Now I’m hearing that your 401(k) may be in the Congressional Crosshairs. Yep, Congress has a bullseye on the 401(k).
I’m usually the last person to use the word crisis, because I think the word gets so over used. However, I do think we have a Retirement Crisis that has been brewing in this country for 20 years or more. One statistic I recently read stated that about 48% of Americans have less than $10,000 in savings! Yikes.
You would think that Washington would look for ways to encourage the average American to save more.
Not so. So why do you think that Congress and the President are targeting retirement savings plans? The answer, to quote bank robber Willie Sutton, that’s where the money is.
Cutting Retirement Plans for Deficit Reduction
Tax breaks for 401(k) and other retirement savings plans add up to $100 billion per year, and will cost Uncle Sam an estimated $429 billion from this year to 2017. That is more than phasing out the mortgage interest deduction. Getting the picture?
These plans are tempting political targets. Mainly because 80% of the benefits go to the top 20% of earners, according to the Tax Policy Center. Give me a break. Everyone has an equal opportunity to participate and defer as much as they can.
I think there is great possibility that lawmakers may look at limiting the tax benefits of retirement plans, instead maybe they shouldn’t give themselves a pay raise every year. All this will accomplish is that employers may not offer or stop offering a retirement plan where you work.
Proposals on the Table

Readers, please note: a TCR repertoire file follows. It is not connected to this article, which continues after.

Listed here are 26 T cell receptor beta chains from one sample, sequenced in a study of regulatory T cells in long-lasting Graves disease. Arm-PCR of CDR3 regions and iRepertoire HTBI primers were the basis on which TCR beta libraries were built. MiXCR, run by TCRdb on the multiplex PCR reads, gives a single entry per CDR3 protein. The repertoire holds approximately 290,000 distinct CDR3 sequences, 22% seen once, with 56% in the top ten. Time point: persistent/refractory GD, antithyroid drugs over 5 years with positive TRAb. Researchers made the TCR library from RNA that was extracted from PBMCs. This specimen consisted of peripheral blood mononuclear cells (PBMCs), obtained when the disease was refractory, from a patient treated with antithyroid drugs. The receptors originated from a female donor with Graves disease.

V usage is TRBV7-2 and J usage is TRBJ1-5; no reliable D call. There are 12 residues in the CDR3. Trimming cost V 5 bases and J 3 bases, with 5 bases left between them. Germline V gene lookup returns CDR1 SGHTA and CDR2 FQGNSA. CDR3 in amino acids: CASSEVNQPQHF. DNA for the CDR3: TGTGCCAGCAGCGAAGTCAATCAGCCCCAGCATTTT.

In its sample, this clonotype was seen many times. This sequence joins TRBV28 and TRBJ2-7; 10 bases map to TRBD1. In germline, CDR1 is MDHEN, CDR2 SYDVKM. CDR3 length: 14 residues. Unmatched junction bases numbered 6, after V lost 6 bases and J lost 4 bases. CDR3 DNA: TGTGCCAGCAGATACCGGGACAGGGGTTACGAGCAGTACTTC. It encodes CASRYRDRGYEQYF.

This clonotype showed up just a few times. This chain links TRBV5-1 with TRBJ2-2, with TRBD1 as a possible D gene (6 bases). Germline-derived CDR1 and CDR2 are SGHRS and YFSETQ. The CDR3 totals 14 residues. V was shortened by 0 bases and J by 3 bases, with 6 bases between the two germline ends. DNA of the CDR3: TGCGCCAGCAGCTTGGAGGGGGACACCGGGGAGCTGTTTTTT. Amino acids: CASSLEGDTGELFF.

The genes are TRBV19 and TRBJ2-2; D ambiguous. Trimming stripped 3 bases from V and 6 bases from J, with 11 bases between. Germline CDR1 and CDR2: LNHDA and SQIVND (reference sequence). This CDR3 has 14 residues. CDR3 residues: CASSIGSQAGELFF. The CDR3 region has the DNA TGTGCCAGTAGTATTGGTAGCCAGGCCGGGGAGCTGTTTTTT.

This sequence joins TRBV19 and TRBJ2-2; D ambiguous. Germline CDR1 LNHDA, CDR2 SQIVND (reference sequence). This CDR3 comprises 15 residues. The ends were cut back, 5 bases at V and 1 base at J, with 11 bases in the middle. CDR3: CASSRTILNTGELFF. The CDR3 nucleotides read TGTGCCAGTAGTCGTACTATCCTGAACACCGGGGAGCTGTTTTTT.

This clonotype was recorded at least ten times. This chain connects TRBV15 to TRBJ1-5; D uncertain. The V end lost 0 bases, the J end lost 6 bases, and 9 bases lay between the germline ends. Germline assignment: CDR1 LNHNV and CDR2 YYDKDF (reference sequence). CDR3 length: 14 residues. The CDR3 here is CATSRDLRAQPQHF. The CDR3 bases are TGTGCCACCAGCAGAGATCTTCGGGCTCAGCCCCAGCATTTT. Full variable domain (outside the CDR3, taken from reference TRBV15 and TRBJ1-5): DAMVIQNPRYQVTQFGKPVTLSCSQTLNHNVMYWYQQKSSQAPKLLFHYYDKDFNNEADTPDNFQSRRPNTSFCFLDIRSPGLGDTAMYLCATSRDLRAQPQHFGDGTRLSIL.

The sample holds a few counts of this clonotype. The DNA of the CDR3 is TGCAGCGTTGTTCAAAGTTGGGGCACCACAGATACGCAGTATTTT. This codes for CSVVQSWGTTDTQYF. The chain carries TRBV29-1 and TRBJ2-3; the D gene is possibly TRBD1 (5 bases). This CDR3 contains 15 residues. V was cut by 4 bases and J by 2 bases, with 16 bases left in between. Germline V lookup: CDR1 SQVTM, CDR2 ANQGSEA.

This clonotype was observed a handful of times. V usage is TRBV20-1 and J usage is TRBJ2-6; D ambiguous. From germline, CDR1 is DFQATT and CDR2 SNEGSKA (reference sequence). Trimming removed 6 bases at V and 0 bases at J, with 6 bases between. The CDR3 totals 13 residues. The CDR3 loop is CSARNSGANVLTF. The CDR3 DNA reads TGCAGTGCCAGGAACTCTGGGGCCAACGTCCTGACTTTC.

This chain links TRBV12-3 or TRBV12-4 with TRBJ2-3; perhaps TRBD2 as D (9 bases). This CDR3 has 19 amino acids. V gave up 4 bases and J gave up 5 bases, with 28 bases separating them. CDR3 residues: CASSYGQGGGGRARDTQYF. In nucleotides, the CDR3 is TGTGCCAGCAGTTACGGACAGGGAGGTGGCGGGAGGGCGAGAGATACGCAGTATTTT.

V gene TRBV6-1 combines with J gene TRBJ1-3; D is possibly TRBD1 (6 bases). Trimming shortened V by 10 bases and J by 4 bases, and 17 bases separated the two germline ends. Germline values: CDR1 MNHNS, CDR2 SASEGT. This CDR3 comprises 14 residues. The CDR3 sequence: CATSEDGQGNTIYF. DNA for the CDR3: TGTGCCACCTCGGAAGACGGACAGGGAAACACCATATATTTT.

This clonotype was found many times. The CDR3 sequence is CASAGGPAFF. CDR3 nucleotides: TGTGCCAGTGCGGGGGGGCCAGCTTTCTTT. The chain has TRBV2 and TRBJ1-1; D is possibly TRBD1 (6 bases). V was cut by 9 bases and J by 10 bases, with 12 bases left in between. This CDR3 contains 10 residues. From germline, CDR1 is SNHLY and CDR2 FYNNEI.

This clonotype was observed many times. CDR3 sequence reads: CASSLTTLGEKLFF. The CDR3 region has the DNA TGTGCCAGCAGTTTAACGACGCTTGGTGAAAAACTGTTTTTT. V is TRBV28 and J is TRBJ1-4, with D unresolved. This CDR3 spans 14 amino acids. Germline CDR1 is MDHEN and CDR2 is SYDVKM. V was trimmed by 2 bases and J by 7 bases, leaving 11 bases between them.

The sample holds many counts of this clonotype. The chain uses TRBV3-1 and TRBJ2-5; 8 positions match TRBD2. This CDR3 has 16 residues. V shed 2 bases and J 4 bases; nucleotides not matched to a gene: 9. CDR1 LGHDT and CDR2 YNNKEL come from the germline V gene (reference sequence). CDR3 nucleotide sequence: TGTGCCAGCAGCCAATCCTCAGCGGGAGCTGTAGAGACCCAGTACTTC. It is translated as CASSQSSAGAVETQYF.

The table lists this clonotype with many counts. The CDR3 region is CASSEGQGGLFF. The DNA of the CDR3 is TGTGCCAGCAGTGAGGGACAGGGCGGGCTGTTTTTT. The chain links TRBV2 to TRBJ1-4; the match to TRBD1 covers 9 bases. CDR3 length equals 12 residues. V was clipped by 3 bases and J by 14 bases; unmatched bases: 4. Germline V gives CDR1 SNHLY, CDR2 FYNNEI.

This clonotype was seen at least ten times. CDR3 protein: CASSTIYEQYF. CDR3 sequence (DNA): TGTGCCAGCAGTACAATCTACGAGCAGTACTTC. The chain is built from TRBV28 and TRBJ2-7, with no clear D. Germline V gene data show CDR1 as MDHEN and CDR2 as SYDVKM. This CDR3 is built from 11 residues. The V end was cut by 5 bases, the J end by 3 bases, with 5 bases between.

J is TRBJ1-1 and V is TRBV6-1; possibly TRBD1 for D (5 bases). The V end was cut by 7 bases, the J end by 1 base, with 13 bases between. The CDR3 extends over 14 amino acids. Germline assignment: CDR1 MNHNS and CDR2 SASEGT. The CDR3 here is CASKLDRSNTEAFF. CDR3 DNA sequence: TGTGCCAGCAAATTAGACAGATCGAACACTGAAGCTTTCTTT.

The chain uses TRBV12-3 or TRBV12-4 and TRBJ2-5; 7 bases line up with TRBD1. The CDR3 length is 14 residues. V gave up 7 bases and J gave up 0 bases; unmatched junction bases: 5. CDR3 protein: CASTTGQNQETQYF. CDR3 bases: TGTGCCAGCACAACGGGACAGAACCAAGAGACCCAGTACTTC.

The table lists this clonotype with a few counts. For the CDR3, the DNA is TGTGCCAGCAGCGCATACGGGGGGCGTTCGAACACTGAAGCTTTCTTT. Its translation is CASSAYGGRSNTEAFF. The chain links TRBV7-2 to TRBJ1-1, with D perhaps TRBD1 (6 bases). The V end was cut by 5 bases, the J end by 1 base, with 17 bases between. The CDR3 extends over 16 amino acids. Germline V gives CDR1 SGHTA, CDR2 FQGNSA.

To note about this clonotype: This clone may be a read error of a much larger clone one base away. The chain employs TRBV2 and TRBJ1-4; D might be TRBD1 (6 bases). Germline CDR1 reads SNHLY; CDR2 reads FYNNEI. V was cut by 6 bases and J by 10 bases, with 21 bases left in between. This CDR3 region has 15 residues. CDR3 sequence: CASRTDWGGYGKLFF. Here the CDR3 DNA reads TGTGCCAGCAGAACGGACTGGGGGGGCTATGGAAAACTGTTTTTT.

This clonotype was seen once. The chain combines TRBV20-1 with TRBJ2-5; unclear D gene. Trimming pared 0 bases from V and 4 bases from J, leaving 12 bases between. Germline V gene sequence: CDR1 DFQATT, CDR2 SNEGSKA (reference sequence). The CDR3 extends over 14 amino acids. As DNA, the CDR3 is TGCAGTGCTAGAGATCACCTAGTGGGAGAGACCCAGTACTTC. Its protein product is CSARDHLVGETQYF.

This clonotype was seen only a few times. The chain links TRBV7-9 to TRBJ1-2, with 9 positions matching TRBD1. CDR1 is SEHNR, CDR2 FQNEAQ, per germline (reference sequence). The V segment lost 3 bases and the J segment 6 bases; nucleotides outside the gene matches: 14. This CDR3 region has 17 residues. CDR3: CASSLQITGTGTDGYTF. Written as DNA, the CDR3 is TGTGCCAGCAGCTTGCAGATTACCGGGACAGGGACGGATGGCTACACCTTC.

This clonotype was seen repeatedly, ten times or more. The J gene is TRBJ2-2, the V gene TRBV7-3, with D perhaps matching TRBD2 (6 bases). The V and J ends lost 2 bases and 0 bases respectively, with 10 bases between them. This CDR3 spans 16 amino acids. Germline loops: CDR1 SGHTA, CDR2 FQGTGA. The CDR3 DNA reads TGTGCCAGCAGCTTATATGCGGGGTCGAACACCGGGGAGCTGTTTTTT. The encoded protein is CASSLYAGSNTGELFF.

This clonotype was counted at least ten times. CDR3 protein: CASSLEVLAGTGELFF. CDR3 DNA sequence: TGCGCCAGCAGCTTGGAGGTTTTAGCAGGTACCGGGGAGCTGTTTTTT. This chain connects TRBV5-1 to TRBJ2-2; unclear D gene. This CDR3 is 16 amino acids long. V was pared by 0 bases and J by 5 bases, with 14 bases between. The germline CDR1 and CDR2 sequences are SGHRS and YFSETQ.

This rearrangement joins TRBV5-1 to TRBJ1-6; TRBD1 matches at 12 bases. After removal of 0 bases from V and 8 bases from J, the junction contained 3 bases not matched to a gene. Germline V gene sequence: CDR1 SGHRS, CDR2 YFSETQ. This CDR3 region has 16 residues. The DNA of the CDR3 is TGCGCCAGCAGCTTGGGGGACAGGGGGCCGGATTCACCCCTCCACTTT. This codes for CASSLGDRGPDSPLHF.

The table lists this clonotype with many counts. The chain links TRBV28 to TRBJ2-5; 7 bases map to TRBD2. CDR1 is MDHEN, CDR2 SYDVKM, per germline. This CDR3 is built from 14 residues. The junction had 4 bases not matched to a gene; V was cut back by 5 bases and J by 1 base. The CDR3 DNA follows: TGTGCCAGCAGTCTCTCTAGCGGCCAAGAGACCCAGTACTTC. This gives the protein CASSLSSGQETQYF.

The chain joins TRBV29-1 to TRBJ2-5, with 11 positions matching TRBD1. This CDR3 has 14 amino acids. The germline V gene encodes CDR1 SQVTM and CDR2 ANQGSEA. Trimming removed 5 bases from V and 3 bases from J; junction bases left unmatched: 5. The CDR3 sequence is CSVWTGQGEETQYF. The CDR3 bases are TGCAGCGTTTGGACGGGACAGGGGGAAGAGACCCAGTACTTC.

It’s too early to tell exactly how 401(k)s might get affected, but one proposal gaining ground is called the 20/20 plan. It was a deficit reduction propel that came from the bipartisan Simpson Bowles Commission of 2010.
Heres how 20/20 would go:
Under current law, employees can contribute up to $17,500 in their 401(k) plans in 2013, and $23,000 for people 50 and over. Under this proposal, you and your employer together would be allowed to contribute $20,000 or 20% of your salary, whichever is less…and that includes your employers match.
Some other suggestions would be to tax the money before you put it into the 401(k). Another would be that future contributions would not grow tax-deferred.
What can you do now?
With retirement plans an easy target, there are really only a couple of things you can do.
First, invest as much as you can in your 401(k) or whatever plan your employer offers. If you are eligible for an IRA, hit that too, up to the limit. In 2013 it will be $5,500 and $6,500 if you are over 50.
Second, if your employer’s plan offers advice, use it. You will get great tips and savings ideas from an advisor. Studies have shown employees that use the advice actually do better.
Third, don’t complain. We elected these clowns from both parties….vote for those that will protect the stuff that matters.
Finally, if you need some help with your personal situation, write me at firstname.lastname@example.org or call me at (859) 225-2596. I’d love to help you.